Hewlett-Packard has been forced by a court in Germany to shell out an undisclosed sum for manufacturing hardware that allows users to burn copyright protected music to CDs.
The case highlights the epidemic proportions of Internet music piracy and the difficulty of clamping down on it, according to one legal expert and could lead to copycat actions from other European countries.
"In a way [the German government] is giving an admission that it can't control piracy," says Robin Bynoe, partner at Charles Russell law firm and Internet specialist. "But it's a very blunt instrument."
Under this German statute, because it is impossible to know which music might have been copied, royalties are distributed to the best selling artists. Bynoe says that this sort of levy is unfair and does not take account of legitimate CD copying.
A spokesman for Rio -- a manufacturer of MP3 players -- agrees. "Someone could be using this for legitimate reasons and so could be punished for the illegitimate copying of others," he says. He believes the ruling could have implications for Rio and other harware manufacturers in Europe.
Hewlett-Packard will be required to pay an undisclosed levy for creating CD writers and rewriters. A similar law already exists in Germany regarding the manufacturing of blank cassette tapes. Other European countries could introduce similar measures in an effort to recoup some of the cost of music piracy, estimated to have cost the music industry around £3.5bn last year, experts believe.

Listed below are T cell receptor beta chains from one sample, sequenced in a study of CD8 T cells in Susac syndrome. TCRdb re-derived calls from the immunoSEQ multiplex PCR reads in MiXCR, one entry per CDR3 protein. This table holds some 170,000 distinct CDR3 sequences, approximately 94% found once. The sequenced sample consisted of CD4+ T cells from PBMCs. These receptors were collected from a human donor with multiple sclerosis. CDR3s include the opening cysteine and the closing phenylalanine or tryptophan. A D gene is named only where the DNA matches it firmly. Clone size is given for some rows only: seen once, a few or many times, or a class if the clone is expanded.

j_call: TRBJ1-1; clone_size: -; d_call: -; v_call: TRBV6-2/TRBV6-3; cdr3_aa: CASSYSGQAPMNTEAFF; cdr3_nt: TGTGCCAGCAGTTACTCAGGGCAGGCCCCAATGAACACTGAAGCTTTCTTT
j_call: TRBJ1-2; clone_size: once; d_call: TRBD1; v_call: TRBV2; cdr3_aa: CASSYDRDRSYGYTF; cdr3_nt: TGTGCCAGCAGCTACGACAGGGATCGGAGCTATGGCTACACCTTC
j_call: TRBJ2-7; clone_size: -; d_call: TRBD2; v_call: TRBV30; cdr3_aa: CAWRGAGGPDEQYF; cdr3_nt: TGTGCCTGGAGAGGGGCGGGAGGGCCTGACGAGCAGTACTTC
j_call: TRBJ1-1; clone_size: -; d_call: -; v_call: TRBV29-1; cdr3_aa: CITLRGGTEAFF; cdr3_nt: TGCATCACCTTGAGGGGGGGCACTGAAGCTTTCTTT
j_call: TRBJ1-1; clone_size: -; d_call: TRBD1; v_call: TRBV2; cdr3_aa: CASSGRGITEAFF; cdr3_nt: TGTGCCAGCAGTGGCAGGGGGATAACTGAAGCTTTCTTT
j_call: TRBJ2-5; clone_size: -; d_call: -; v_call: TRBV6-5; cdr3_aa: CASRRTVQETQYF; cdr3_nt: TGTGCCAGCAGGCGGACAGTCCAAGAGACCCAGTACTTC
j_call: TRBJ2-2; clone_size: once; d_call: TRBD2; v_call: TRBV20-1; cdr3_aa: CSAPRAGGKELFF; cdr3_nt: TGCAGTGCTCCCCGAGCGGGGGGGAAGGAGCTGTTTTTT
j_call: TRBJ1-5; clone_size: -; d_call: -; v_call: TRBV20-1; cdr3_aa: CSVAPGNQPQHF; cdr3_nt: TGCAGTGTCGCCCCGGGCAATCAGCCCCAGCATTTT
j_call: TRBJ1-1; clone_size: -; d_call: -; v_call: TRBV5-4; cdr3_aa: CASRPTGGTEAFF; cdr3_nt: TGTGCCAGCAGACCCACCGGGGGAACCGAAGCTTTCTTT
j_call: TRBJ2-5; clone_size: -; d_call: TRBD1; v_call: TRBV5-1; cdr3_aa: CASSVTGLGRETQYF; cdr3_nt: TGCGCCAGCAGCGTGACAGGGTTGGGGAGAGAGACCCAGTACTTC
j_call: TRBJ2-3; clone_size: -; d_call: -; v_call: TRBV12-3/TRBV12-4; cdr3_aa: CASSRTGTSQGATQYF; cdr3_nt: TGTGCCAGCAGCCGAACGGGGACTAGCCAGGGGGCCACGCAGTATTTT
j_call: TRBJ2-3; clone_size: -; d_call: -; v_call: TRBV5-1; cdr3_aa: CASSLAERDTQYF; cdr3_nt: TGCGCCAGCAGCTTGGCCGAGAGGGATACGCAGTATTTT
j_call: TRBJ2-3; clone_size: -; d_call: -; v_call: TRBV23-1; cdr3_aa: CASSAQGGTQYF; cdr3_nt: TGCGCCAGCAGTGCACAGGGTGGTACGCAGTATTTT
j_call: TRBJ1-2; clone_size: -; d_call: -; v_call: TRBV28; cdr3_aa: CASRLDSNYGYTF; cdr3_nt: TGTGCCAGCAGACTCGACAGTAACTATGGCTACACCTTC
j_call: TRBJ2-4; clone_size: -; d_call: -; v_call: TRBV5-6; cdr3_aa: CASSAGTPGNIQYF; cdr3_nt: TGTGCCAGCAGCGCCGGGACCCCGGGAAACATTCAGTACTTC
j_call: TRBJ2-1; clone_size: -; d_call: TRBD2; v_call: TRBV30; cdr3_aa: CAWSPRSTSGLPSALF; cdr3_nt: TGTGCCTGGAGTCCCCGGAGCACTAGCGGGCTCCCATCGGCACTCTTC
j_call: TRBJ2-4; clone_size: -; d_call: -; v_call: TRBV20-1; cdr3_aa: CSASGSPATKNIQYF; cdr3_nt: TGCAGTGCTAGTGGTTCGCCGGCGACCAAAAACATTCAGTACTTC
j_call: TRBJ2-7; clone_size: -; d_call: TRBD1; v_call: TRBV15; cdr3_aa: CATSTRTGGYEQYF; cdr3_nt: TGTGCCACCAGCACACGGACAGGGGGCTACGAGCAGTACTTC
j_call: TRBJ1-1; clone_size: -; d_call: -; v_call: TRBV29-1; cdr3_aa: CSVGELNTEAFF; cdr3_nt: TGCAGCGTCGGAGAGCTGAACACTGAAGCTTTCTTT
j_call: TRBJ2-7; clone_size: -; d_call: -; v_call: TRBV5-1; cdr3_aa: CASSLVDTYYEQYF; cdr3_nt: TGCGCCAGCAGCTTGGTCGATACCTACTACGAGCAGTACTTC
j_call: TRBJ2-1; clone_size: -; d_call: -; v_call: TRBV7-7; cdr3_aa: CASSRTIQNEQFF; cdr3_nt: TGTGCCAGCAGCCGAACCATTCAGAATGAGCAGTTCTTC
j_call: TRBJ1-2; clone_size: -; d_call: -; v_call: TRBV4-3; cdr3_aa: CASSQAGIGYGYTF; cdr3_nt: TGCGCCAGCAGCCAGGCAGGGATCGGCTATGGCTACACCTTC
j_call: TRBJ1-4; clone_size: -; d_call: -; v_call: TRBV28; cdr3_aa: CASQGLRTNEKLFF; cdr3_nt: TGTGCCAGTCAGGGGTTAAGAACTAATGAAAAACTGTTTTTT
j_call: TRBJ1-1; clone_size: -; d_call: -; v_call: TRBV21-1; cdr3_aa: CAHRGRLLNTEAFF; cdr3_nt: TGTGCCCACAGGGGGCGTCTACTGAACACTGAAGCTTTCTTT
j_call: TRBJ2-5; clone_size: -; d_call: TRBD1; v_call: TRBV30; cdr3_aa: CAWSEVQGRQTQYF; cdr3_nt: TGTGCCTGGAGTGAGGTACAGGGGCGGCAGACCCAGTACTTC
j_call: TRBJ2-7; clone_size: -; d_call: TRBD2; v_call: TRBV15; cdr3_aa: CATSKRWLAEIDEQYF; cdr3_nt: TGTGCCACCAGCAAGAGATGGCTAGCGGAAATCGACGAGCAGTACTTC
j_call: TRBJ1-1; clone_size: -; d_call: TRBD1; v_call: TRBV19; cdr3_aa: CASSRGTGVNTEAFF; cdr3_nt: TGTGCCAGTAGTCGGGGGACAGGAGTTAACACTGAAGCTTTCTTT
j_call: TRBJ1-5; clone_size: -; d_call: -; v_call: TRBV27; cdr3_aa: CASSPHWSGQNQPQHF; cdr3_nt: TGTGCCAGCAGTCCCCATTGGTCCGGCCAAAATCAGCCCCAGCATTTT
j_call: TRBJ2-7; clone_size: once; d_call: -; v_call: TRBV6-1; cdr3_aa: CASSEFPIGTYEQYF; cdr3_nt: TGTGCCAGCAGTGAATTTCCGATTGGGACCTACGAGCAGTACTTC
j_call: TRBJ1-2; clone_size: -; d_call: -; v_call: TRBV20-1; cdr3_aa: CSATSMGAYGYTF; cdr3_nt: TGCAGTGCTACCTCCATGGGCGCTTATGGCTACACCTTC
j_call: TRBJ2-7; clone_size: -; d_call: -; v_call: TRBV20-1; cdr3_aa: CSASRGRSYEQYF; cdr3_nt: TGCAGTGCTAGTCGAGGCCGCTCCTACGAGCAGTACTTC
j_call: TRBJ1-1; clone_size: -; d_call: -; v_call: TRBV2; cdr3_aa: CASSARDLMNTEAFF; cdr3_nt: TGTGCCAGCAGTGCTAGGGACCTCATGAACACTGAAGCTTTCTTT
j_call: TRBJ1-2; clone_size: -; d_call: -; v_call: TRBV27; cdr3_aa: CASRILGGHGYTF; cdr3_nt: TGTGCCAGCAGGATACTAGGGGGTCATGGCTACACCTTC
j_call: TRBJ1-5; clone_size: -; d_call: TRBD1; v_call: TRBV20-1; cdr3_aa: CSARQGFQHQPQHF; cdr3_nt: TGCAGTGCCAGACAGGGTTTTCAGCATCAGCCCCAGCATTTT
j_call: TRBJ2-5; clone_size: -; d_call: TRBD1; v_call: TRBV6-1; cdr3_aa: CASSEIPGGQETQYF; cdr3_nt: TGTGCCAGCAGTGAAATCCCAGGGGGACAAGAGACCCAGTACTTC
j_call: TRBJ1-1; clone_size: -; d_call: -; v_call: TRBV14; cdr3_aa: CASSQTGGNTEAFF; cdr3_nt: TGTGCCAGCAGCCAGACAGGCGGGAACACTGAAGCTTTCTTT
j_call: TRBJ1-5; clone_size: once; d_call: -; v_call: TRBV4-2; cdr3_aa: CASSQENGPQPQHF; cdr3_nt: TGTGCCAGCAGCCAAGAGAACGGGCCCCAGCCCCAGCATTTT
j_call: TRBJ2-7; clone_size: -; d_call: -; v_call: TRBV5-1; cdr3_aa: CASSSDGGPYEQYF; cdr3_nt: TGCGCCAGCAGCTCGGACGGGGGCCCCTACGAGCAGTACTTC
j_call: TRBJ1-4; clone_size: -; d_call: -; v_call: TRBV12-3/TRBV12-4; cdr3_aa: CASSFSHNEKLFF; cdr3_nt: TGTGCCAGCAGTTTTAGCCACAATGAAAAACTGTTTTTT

The music industry has been rattled by the emergence of technologies allowing music to be copied and distributed more quickly. In a highly controversial and publicised case the creators of Napster -- the Internet file sharing application which gives users access to thousands of copyright protected music on a peer-to-peer network -- were sued by the Recording Industry Association of America (RIAA) for allegedly facilitating wholesale piracy. Later a deal was struck between Napster and Bertelsmann allowing for the legitimate distribution of music.
The UK music industry is also increasing its opposition to technologies such as Napster. Next week sees an awareness week organised by British Music Rights to highlight the importance of protecting copyright. "The impact of new technology is a significant issue for everyone who cares about the future of music and the livelihood of those creating the music we enjoy. To support the music we care about, we need to respect and protect its value, to see it grow, not diminish," says Frances Lowe, director general at British Music Rights.
Hewlett-Packard could not be contacted for comment by time of publishing.
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